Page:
#203–Of cabbages and kings . . .

“’The time has come,’ the walrus said, ‘to talk of many things. Of shoes and ships – and sealing wax. Of cabbages and kings.’” This quote from “The Walrus and the Carpenter” by Lewis Carroll, sums up exactly the hodge-podge of topics I will touch on this first day of 2017.

Trip south

I left on December 17 when Eugene was still in the grip of the ice storm of the 14th. Everything was encased in a thick coating of ice––every leaf, every twig. And everything was decorated with icicles, including the cars in Long-term Parking. They looked like they were decorated for the holidays. With the temps just above freezing and the sun shining, it was beautiful but sad because nearly every tree was damaged or ruined. The main roads were easily passible but the secondary roads were still a mess with trees and branches down and lines too.

For the first time since 2012, I got away and returned pretty much according to schedule. There were delays, but one or two-hours, not one or two days.

Flying in and out of San Francisco and Bakersfield was easy, but returning to Eugene in heavy ground fog was SCARY! The first sighting of the ground was the runway and immediately feeling the wheels hit. The pilots were flying blind with total faith in radar.

It was a wonderful visit with family. Highlights were my sister and long-time friend greeting me at the Bakersfield airport when I landed at a little after midnight. My sister held a sign with FLEAGLE written like tour group guides do. It was hilarious. Putting up the Christmas tree with Mom handing us ornaments. Opening presents around the tree on Christmas morning. Christmas dinner of Cornish game hens with many side dishes for eight people and everything turning out good.

img_4991

My new painting. I love it!

BSG one-year anniversary

As I’ve mentioned before, joining Backstreet Gallery has been a good move for me. To celebrate, I’m buying two paintings by two members. One is already in my kitchen, Punk Rock Duck, by Claudia Ignatieff of a hooded merganser. I fell in love with it when I first saw it. The other is a scene of ocean waves and rocks by John Leasure and again I saw it and wanted it. Both paintings are original oils. But I waited, to see if I continued to want them, to be able to afford them, and to determine where I wanted to put them.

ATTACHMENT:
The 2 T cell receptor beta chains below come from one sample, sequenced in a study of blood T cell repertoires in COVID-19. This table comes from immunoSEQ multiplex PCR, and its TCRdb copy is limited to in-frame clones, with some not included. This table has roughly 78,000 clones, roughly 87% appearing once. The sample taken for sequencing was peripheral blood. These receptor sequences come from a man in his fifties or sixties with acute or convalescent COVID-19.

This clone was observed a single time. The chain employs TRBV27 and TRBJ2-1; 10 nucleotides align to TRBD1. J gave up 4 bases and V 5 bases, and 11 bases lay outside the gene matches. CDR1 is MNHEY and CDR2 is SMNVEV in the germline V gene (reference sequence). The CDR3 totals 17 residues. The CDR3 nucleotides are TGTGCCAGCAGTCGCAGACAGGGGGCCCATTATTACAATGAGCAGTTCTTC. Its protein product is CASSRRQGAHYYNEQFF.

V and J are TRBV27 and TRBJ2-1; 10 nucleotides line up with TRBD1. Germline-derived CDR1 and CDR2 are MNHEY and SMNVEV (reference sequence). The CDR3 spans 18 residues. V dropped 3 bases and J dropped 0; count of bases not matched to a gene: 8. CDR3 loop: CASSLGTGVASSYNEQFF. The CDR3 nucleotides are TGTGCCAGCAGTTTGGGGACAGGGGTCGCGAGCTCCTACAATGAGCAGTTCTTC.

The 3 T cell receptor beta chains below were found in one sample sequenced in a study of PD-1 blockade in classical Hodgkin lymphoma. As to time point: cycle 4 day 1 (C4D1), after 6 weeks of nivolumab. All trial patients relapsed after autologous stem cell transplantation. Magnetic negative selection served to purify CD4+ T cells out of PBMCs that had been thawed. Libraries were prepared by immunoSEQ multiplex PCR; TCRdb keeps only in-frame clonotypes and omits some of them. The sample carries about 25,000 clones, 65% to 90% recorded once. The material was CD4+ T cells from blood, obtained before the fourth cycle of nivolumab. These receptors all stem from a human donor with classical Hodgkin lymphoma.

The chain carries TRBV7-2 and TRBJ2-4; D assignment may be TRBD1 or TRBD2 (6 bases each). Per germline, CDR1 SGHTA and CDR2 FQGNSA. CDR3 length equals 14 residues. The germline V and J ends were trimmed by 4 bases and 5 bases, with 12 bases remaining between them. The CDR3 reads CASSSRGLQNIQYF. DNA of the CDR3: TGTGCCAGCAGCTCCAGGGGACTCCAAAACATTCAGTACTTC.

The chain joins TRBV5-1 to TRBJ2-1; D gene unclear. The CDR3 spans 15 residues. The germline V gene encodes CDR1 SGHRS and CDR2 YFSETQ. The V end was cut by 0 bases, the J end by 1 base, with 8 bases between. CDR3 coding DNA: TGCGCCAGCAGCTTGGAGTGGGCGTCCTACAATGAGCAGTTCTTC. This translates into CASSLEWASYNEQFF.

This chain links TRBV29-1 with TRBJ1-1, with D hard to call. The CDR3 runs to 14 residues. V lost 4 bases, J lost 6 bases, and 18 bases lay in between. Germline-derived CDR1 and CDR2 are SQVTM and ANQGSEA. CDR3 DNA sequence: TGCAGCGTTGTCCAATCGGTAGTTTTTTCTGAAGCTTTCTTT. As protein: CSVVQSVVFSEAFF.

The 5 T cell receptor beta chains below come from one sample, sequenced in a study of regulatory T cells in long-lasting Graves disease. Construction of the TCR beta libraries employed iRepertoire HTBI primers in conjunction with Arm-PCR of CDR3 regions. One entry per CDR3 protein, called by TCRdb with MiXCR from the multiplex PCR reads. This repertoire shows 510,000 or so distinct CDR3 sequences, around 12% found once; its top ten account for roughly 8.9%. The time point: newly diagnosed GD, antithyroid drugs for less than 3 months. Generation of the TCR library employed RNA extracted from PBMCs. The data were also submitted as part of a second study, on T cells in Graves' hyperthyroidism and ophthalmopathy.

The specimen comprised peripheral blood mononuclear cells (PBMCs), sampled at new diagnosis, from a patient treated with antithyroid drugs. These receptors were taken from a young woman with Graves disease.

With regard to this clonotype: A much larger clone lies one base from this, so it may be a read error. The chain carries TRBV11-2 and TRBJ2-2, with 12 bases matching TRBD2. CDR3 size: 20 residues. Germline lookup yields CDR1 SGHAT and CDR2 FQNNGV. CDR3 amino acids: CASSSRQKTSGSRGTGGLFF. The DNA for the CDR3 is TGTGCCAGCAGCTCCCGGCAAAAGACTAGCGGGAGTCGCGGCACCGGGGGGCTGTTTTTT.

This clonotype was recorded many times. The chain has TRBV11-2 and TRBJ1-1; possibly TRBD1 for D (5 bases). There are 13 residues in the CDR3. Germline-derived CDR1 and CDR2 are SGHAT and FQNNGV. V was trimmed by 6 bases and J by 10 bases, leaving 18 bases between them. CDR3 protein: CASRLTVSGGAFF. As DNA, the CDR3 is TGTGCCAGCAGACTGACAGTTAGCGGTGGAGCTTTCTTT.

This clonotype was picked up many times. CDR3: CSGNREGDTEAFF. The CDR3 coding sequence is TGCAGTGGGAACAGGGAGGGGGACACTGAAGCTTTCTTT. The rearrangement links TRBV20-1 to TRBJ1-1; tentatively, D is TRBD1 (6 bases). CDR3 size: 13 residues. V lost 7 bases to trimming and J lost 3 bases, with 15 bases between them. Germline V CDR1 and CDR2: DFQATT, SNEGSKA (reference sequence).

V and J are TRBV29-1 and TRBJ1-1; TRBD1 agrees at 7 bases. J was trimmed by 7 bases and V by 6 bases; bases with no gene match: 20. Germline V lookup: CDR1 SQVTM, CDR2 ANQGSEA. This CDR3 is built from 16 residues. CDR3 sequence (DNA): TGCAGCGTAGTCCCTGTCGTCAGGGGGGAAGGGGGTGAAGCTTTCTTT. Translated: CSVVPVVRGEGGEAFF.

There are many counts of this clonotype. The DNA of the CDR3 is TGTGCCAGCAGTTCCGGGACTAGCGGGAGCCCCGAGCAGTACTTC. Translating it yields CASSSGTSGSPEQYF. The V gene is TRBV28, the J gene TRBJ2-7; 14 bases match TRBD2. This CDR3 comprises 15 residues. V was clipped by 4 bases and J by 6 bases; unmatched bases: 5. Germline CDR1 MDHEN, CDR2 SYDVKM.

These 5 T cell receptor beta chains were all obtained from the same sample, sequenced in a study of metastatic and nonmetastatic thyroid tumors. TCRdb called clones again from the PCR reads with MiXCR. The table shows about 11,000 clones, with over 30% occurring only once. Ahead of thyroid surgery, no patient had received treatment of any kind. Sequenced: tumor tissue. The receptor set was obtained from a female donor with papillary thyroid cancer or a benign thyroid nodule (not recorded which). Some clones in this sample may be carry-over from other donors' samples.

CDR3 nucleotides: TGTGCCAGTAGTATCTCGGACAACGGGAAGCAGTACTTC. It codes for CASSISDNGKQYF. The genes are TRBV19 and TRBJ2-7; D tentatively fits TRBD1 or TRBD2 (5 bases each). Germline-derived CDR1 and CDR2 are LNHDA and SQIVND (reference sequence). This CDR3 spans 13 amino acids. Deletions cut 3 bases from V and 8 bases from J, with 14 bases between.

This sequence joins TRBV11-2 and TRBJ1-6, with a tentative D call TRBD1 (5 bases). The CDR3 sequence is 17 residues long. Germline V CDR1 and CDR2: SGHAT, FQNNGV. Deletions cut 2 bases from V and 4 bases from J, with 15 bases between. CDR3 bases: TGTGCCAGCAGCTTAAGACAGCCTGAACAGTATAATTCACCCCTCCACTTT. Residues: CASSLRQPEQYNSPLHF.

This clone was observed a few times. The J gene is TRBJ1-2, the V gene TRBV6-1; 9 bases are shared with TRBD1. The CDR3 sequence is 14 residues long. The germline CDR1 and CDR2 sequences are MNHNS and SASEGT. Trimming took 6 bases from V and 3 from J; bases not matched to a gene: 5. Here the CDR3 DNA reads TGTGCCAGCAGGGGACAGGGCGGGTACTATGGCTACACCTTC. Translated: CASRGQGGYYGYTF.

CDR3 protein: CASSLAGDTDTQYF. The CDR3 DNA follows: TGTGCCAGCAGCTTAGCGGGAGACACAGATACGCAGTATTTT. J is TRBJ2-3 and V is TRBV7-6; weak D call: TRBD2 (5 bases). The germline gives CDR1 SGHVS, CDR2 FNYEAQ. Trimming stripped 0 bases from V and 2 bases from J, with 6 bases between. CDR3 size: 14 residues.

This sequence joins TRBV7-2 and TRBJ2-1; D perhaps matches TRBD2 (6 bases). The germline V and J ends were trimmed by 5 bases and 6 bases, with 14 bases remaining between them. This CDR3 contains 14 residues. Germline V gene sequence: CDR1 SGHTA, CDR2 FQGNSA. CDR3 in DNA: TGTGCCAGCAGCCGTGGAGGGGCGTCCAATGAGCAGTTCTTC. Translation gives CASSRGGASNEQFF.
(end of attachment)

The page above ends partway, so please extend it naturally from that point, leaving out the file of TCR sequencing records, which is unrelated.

img_5002

My new, new glasses are gray on the sides, slightly different shape, and blend in with my hair. More importantly, they have a stronger prescription. Most people won’t even notice a change.

New glasses

I bought new glasses this past fall, but they made me feel like I was wearing someone else’s. And one eye would close of its own accord after driving or reading for a period of time when wearing them. So I went back to the optometrist and she reexamined my eyes and found that one eye was seeing double. So the lens for that eye was reworked. I picked up the new, new pair of glasses yesterday. They are wonderful! No problems! I am so relieved.

img_4977

It’s the mid-size pieces that enable a fire to keep burning.

Woodpile

We are expecting a week of very cold weather. When that happens, I need to burn wood to keep the upstairs warm. But my woodpile has been picked through to where only pieces too large to fit in my stove were left. So I hired a fellow just before I headed south to split those last 50 or 60 pieces. He did so, and it’s wonderful to have wood that I don’t have to struggle with. Now it’s easy to build a fire and keep it going.

Sorting through stuff

Last year in January, I sorted through all the files in my office for the first time in about 20 years and threw out tons of stuff. Yesterday and today, I sorted through my clothes for the  first time in years. Some were old and worn enough to toss, but many pants and tops that I never wear were perfectly wearable and are now in bags that I will drop off at the Humane Society thrift store. And I found stuff to wear that I liked and didn’t remember I had. It’ll be just like Christmas––an extended Christmas!